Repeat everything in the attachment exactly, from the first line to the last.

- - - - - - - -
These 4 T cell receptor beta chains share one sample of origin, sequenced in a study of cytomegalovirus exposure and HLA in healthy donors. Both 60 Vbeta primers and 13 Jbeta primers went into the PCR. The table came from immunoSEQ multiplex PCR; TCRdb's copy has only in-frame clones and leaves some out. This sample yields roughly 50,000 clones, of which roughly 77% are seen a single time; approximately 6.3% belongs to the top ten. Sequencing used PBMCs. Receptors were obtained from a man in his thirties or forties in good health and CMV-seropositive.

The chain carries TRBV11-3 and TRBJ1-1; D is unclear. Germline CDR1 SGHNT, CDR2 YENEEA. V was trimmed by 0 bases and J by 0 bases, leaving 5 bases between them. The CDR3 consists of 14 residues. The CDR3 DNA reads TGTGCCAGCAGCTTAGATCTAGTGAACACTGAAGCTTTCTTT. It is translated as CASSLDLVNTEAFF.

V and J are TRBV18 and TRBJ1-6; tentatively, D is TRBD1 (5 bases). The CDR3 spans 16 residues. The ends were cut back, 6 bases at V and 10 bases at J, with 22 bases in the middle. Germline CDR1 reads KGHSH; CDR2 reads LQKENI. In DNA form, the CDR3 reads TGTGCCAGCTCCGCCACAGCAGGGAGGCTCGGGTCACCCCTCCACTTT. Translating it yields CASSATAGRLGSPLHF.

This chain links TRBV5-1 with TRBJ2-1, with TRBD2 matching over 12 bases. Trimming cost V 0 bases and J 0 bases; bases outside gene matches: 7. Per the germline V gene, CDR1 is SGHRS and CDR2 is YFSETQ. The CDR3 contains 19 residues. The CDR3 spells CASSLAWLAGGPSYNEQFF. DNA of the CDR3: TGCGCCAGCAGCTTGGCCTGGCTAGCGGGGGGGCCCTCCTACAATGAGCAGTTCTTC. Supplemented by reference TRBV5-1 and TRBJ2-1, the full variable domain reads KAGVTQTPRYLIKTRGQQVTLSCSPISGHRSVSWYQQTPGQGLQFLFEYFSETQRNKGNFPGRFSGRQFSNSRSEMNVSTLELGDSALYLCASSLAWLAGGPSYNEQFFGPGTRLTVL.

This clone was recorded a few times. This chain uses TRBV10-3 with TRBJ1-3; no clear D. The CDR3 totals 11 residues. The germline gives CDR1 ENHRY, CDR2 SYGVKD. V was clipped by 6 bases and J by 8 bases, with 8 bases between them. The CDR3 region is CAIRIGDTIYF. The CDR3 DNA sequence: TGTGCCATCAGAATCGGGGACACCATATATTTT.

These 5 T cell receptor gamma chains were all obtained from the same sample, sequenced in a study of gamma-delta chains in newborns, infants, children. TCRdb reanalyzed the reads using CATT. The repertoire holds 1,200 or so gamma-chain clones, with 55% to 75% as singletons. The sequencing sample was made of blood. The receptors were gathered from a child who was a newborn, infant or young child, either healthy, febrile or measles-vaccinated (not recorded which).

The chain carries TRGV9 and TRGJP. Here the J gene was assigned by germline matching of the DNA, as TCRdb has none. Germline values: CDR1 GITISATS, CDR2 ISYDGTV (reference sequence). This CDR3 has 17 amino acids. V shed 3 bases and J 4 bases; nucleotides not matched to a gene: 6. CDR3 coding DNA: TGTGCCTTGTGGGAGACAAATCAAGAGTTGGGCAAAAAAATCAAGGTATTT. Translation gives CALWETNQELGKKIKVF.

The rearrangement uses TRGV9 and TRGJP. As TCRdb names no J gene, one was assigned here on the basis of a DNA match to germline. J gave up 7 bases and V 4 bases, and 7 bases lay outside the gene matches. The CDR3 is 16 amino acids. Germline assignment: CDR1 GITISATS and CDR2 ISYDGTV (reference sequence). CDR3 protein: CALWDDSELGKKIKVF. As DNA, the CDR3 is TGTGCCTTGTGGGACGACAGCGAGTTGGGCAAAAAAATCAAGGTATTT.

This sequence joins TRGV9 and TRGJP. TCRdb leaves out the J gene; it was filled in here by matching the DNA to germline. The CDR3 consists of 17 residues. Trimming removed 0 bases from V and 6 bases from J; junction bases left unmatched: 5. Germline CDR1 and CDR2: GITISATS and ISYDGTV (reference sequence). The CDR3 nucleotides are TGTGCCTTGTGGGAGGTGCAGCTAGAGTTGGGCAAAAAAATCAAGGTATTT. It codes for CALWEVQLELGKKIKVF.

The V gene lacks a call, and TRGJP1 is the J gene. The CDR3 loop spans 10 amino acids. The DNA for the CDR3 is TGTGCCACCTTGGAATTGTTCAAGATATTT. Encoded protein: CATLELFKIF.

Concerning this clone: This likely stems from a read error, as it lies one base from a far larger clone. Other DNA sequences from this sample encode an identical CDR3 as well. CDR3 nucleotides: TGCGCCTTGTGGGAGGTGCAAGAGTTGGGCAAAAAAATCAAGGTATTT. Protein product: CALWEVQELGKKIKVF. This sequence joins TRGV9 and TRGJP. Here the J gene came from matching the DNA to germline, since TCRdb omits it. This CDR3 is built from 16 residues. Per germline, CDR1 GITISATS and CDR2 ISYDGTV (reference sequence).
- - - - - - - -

These 4 T cell receptor beta chains share one sample of origin, sequenced in a study of cytomegalovirus exposure and HLA in healthy donors. Both 60 Vbeta primers and 13 Jbeta primers went into the PCR. The table came from immunoSEQ multiplex PCR; TCRdb's copy has only in-frame clones and leaves some out. This sample yields roughly 50,000 clones, of which roughly 77% are seen a single time; approximately 6.3% belongs to the top ten. Sequencing used PBMCs. Receptors were obtained from a man in his thirties or forties in good health and CMV-seropositive.

The chain carries TRBV11-3 and TRBJ1-1; D is unclear. Germline CDR1 SGHNT, CDR2 YENEEA. V was trimmed by 0 bases and J by 0 bases, leaving 5 bases between them. The CDR3 consists of 14 residues. The CDR3 DNA reads TGTGCCAGCAGCTTAGATCTAGTGAACACTGAAGCTTTCTTT. It is translated as CASSLDLVNTEAFF.

V and J are TRBV18 and TRBJ1-6; tentatively, D is TRBD1 (5 bases). The CDR3 spans 16 residues. The ends were cut back, 6 bases at V and 10 bases at J, with 22 bases in the middle. Germline CDR1 reads KGHSH; CDR2 reads LQKENI. In DNA form, the CDR3 reads TGTGCCAGCTCCGCCACAGCAGGGAGGCTCGGGTCACCCCTCCACTTT. Translating it yields CASSATAGRLGSPLHF.

This chain links TRBV5-1 with TRBJ2-1, with TRBD2 matching over 12 bases. Trimming cost V 0 bases and J 0 bases; bases outside gene matches: 7. Per the germline V gene, CDR1 is SGHRS and CDR2 is YFSETQ. The CDR3 contains 19 residues. The CDR3 spells CASSLAWLAGGPSYNEQFF. DNA of the CDR3: TGCGCCAGCAGCTTGGCCTGGCTAGCGGGGGGGCCCTCCTACAATGAGCAGTTCTTC. Supplemented by reference TRBV5-1 and TRBJ2-1, the full variable domain reads KAGVTQTPRYLIKTRGQQVTLSCSPISGHRSVSWYQQTPGQGLQFLFEYFSETQRNKGNFPGRFSGRQFSNSRSEMNVSTLELGDSALYLCASSLAWLAGGPSYNEQFFGPGTRLTVL.

This clone was recorded a few times. This chain uses TRBV10-3 with TRBJ1-3; no clear D. The CDR3 totals 11 residues. The germline gives CDR1 ENHRY, CDR2 SYGVKD. V was clipped by 6 bases and J by 8 bases, with 8 bases between them. The CDR3 region is CAIRIGDTIYF. The CDR3 DNA sequence: TGTGCCATCAGAATCGGGGACACCATATATTTT.

These 5 T cell receptor gamma chains were all obtained from the same sample, sequenced in a study of gamma-delta chains in newborns, infants, children. TCRdb reanalyzed the reads using CATT. The repertoire holds 1,200 or so gamma-chain clones, with 55% to 75% as singletons. The sequencing sample was made of blood. The receptors were gathered from a child who was a newborn, infant or young child, either healthy, febrile or measles-vaccinated (not recorded which).

The chain carries TRGV9 and TRGJP. Here the J gene was assigned by germline matching of the DNA, as TCRdb has none. Germline values: CDR1 GITISATS, CDR2 ISYDGTV (reference sequence). This CDR3 has 17 amino acids. V shed 3 bases and J 4 bases; nucleotides not matched to a gene: 6. CDR3 coding DNA: TGTGCCTTGTGGGAGACAAATCAAGAGTTGGGCAAAAAAATCAAGGTATTT. Translation gives CALWETNQELGKKIKVF.

The rearrangement uses TRGV9 and TRGJP. As TCRdb names no J gene, one was assigned here on the basis of a DNA match to germline. J gave up 7 bases and V 4 bases, and 7 bases lay outside the gene matches. The CDR3 is 16 amino acids. Germline assignment: CDR1 GITISATS and CDR2 ISYDGTV (reference sequence). CDR3 protein: CALWDDSELGKKIKVF. As DNA, the CDR3 is TGTGCCTTGTGGGACGACAGCGAGTTGGGCAAAAAAATCAAGGTATTT.

This sequence joins TRGV9 and TRGJP. TCRdb leaves out the J gene; it was filled in here by matching the DNA to germline. The CDR3 consists of 17 residues. Trimming removed 0 bases from V and 6 bases from J; junction bases left unmatched: 5. Germline CDR1 and CDR2: GITISATS and ISYDGTV (reference sequence). The CDR3 nucleotides are TGTGCCTTGTGGGAGGTGCAGCTAGAGTTGGGCAAAAAAATCAAGGTATTT. It codes for CALWEVQLELGKKIKVF.

The V gene lacks a call, and TRGJP1 is the J gene. The CDR3 loop spans 10 amino acids. The DNA for the CDR3 is TGTGCCACCTTGGAATTGTTCAAGATATTT. Encoded protein: CATLELFKIF.

Concerning this clone: This likely stems from a read error, as it lies one base from a far larger clone. Other DNA sequences from this sample encode an identical CDR3 as well. CDR3 nucleotides: TGCGCCTTGTGGGAGGTGCAAGAGTTGGGCAAAAAAATCAAGGTATTT. Protein product: CALWEVQELGKKIKVF. This sequence joins TRGV9 and TRGJP. Here the J gene came from matching the DNA to germline, since TCRdb omits it. This CDR3 is built from 16 residues. Per germline, CDR1 GITISATS and CDR2 ISYDGTV (reference sequence).